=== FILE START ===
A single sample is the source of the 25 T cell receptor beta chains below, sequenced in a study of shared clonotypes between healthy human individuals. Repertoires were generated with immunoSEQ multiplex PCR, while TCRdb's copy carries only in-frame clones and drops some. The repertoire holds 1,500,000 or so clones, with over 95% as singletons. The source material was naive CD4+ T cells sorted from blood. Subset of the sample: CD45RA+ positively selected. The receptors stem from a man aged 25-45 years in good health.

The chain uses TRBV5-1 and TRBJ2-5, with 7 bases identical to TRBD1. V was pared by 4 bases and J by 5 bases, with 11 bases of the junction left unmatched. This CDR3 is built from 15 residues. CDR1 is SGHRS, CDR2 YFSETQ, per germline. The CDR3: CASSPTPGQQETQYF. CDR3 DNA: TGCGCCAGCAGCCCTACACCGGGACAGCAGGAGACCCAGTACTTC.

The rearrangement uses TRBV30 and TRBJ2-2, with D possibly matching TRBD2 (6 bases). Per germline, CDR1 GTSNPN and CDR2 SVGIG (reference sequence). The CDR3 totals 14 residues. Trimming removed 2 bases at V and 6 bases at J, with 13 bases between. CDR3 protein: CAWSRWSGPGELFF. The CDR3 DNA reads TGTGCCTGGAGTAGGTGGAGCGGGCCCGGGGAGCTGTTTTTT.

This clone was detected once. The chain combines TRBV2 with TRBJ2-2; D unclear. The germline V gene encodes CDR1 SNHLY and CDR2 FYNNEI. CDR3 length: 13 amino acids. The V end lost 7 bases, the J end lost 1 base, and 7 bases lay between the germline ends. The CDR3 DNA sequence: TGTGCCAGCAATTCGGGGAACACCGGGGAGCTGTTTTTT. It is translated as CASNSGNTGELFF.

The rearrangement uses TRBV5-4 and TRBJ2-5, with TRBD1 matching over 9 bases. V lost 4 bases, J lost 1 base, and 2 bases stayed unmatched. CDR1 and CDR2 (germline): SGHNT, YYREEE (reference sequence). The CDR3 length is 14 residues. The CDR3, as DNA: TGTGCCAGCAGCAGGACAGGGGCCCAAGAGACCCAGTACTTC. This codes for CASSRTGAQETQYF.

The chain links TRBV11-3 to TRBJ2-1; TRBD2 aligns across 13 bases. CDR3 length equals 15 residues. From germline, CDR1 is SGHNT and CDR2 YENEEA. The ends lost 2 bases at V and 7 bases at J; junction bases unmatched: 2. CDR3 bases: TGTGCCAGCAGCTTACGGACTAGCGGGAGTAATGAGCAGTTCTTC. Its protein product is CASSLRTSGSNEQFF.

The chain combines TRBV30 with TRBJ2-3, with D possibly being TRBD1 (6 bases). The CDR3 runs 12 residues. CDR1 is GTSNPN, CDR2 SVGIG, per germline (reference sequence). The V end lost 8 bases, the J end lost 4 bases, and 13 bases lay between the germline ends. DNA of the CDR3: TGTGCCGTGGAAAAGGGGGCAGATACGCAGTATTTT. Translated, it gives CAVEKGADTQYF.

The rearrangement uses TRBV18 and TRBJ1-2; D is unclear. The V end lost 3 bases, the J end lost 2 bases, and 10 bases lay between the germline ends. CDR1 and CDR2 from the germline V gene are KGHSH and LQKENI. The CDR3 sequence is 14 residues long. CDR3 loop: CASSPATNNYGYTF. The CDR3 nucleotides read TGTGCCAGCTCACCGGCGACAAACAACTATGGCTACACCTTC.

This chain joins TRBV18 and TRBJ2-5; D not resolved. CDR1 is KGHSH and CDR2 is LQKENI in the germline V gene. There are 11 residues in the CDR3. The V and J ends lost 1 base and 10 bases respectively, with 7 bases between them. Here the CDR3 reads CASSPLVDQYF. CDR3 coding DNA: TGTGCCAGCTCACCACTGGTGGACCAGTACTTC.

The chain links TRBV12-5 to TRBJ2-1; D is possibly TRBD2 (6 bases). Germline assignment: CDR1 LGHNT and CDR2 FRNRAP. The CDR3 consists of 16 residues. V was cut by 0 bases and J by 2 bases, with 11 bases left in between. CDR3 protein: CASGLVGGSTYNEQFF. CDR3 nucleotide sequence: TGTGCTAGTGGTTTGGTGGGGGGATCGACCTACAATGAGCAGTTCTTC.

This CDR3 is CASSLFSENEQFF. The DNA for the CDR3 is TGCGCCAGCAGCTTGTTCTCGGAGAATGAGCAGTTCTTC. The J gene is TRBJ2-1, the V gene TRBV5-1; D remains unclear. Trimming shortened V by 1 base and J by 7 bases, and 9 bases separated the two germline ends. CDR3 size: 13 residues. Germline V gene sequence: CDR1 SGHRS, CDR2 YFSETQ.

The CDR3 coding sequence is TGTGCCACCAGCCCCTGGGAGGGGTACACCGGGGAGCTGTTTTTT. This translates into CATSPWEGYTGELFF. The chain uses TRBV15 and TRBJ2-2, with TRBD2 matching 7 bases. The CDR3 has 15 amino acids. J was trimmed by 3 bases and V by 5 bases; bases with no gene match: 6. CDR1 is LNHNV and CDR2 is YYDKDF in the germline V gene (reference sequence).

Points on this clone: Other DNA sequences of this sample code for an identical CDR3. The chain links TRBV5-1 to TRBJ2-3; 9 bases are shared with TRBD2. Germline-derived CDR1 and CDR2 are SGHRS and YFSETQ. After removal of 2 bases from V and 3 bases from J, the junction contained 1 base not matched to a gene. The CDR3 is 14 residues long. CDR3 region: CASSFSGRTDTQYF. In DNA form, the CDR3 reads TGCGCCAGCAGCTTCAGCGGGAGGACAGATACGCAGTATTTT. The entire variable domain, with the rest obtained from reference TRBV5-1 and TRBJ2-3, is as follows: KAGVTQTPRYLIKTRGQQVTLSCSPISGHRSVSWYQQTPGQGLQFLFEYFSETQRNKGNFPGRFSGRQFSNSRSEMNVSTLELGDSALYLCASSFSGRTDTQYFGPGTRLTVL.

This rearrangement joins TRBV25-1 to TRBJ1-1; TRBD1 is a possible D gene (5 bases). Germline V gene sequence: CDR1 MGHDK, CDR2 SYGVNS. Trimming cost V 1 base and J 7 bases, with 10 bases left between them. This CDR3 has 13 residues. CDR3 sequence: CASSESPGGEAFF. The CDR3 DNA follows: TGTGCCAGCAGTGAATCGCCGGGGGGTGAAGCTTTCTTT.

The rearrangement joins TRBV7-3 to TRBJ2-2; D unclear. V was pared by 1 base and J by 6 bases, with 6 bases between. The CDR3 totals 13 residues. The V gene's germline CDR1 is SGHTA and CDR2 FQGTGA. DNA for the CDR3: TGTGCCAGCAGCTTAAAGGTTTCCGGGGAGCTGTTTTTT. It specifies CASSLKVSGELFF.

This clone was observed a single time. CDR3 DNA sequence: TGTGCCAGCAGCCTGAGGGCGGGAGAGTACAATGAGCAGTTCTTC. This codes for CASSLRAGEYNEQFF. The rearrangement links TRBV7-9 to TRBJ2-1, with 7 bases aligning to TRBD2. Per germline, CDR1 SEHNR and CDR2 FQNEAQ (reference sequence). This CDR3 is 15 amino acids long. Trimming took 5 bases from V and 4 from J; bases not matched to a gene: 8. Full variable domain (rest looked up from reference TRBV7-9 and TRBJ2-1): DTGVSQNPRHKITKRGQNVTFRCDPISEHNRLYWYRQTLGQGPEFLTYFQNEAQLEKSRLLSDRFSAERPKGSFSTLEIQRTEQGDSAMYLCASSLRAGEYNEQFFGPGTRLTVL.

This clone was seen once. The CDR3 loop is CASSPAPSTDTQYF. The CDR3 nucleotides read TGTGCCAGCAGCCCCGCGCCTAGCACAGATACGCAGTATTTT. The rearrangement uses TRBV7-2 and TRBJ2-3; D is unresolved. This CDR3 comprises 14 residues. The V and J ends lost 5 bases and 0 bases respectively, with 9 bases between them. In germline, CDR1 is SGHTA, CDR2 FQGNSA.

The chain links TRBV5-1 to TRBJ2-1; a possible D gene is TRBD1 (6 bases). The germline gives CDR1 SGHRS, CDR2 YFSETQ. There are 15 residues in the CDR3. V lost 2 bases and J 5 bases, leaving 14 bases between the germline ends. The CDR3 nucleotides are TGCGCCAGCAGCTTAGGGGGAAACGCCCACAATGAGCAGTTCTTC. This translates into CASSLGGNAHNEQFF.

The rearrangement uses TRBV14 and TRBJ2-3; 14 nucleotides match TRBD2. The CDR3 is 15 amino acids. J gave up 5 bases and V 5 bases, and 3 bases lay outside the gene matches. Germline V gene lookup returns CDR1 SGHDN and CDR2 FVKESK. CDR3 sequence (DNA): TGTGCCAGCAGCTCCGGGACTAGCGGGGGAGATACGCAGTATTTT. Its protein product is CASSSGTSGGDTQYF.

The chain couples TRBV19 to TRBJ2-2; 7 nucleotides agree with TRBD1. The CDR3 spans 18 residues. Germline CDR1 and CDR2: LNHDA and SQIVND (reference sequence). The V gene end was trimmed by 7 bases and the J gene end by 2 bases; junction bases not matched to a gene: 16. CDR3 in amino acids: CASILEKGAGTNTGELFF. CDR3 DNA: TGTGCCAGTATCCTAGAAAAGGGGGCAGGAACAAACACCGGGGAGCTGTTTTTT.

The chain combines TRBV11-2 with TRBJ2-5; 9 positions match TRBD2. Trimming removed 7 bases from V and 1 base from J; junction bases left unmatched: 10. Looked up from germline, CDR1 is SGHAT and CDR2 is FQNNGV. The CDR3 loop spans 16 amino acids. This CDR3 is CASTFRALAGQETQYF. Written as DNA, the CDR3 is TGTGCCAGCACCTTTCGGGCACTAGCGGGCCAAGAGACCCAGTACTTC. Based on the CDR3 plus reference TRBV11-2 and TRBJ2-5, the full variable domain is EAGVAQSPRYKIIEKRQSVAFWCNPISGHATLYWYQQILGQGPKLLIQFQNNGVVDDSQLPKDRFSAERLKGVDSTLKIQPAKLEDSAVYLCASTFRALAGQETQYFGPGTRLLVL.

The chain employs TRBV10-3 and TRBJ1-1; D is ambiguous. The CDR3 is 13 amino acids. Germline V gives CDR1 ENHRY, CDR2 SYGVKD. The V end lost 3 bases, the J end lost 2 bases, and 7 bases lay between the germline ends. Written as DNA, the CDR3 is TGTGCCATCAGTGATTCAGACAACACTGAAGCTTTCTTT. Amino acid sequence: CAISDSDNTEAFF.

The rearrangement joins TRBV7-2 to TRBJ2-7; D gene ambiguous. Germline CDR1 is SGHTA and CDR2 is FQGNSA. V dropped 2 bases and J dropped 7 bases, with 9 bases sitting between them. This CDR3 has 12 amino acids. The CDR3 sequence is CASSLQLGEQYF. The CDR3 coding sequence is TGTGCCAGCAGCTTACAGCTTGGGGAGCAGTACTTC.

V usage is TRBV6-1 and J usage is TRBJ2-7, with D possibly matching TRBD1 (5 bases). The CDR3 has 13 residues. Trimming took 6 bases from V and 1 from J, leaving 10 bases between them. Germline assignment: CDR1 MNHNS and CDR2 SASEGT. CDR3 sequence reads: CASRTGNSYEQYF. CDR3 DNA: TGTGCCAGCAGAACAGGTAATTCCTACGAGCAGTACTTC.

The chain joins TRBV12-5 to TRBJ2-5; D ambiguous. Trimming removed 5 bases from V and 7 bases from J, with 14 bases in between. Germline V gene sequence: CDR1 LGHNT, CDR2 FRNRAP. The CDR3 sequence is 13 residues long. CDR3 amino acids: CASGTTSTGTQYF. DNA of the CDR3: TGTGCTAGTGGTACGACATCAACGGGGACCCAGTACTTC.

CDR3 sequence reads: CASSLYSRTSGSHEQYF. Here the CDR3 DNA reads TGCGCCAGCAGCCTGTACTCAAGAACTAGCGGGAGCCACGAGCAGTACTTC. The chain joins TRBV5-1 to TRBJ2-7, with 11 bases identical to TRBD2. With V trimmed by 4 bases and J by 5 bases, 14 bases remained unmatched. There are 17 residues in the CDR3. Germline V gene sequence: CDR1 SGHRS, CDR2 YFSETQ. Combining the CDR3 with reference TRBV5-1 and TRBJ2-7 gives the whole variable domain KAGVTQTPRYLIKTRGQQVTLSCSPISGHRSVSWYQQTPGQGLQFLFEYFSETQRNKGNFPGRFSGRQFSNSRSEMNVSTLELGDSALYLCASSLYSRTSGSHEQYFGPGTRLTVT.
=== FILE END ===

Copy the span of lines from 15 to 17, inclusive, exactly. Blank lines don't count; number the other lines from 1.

The rearrangement joins TRBV7-3 to TRBJ2-2; D unclear. V was pared by 1 base and J by 6 bases, with 6 bases between. The CDR3 totals 13 residues. The V gene's germline CDR1 is SGHTA and CDR2 FQGTGA. DNA for the CDR3: TGTGCCAGCAGCTTAAAGGTTTCCGGGGAGCTGTTTTTT. It specifies CASSLKVSGELFF.

This clone was observed a single time. CDR3 DNA sequence: TGTGCCAGCAGCCTGAGGGCGGGAGAGTACAATGAGCAGTTCTTC. This codes for CASSLRAGEYNEQFF. The rearrangement links TRBV7-9 to TRBJ2-1, with 7 bases aligning to TRBD2. Per germline, CDR1 SEHNR and CDR2 FQNEAQ (reference sequence). This CDR3 is 15 amino acids long. Trimming took 5 bases from V and 4 from J; bases not matched to a gene: 8. Full variable domain (rest looked up from reference TRBV7-9 and TRBJ2-1): DTGVSQNPRHKITKRGQNVTFRCDPISEHNRLYWYRQTLGQGPEFLTYFQNEAQLEKSRLLSDRFSAERPKGSFSTLEIQRTEQGDSAMYLCASSLRAGEYNEQFFGPGTRLTVL.

This clone was seen once. The CDR3 loop is CASSPAPSTDTQYF. The CDR3 nucleotides read TGTGCCAGCAGCCCCGCGCCTAGCACAGATACGCAGTATTTT. The rearrangement uses TRBV7-2 and TRBJ2-3; D is unresolved. This CDR3 comprises 14 residues. The V and J ends lost 5 bases and 0 bases respectively, with 9 bases between them. In germline, CDR1 is SGHTA, CDR2 FQGNSA.